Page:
Bob Dylan played Spark Arena in Auckland last night. Ol’ buds Henry Oliver and Harry Cundy were there and emailed back-and-forth about it afterwards.
Henry Oliver: We’ve been to many of the same Dylan shows over the years, sometimes together. This one was like many of them but also like no Dylan show I’ve seen before. What did you think?
Harry Cundy: Yes I remember we travelled to Hamilton to see him last time he was here (with the same stage lights). And actually the first time we ever spoke it was about Dylan I think. Right before you were about to play a show at the library in Grey Lynn…
But the show – I loved it! I have loved every Dylan show I’ve seen though (apart from the one time I saw him play outside at a festival). But the show tonight felt different. I think its come at a time when – to be honest – I have/had almost completely stopped listening to Dylan. There were years of my life when I listened to nothing else, or at least been positive that I would never not be listening. But I just haven’t been. I have listened to his new covers albums (Triplicate, Fallen Angels, Shadows in the Night) only a little. And I have found it hard to listen to old Dylan that I used to love. It feels overdetermined now somehow.
Which is why I loved this show so much. It was so exciting, so invigorating to see him revise, rewrite his songs both new and old. We heard new arrangements of course, but I remember hearing half a dozen new verses in various songs at least. None of this should be such a surprise of course. He has done this every time I’ve seen him I’m sure. And this is also a guy who has been undermining his own profile, history, oeuvre, persona, etc. since at least Self-Portrait in 1970 (on and off I realise – he wasn’t big on self-reflexivity in his ‘Christian phase’ for example). But this time I was really feeling it, because I had had this feeling of overdetermination.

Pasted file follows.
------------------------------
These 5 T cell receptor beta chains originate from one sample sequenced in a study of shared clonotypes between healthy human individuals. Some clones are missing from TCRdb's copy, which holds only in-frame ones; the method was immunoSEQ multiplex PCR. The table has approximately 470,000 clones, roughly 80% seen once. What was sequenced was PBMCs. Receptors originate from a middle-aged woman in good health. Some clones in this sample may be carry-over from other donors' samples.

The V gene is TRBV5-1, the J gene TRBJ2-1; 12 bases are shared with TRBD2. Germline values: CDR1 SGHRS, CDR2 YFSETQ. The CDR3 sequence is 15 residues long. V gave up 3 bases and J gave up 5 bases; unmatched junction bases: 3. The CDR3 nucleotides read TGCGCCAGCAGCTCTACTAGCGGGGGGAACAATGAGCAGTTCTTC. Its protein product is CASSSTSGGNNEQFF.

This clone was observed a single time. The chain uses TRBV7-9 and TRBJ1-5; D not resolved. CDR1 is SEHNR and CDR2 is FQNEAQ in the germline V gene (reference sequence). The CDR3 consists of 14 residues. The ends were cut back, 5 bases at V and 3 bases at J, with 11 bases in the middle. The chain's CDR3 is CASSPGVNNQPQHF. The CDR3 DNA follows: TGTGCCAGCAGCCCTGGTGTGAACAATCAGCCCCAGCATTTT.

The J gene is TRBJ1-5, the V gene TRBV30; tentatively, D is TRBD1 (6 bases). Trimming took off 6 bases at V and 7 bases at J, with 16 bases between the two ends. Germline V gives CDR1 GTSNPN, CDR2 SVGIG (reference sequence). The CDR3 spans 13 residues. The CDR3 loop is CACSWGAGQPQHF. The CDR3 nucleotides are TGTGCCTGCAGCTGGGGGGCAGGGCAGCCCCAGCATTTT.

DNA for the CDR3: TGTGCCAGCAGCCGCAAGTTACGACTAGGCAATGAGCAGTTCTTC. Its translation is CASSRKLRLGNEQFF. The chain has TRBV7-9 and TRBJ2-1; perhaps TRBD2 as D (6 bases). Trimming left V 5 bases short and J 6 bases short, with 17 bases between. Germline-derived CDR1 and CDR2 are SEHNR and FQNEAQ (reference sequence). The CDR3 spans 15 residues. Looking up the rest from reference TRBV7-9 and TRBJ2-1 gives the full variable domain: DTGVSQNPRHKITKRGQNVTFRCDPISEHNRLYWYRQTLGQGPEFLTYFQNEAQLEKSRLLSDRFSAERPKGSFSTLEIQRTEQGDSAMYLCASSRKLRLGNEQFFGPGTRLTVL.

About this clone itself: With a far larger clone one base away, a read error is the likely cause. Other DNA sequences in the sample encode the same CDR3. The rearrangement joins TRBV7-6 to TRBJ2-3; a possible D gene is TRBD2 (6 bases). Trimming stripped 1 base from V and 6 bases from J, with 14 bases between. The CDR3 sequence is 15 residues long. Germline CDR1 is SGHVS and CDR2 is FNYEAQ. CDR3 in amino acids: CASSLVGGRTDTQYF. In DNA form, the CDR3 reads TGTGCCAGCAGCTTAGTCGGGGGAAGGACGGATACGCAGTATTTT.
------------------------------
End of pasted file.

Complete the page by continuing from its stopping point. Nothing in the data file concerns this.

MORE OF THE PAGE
How did you enjoy it? And have you been listening to Dylan recently?
Henry: My current relationship to Dylan has been much the same – I’ve listened to each of the last three albums twice each maybe, but before that, really enjoyed Tempest. I hadn’t even really thought much about him at all recently until this weekend and, for much of his set, I thought a lot about why.
Here’s the best I could do: despite the subjects of many of his most well-known songs being war and injustice (he always seemed to play ‘Masters of War’ during the Bush II years), his music just doesn’t feel that ‘relevant’ anymore. Whatever his politics actually are (which hasn’t been super explicit since the Civil Rights movement) he just feels closer to what’s wrong in the world than whatever the antidote might be. Which isn’t necessarily ‘fair’ – writing off the world of white men of a certain age – but it’s not just him. I haven’t been reaching for my Neil Young records either. The feelings and opinions of successful baby boomers are culturally and politically ubiquitous. Why would I need any more?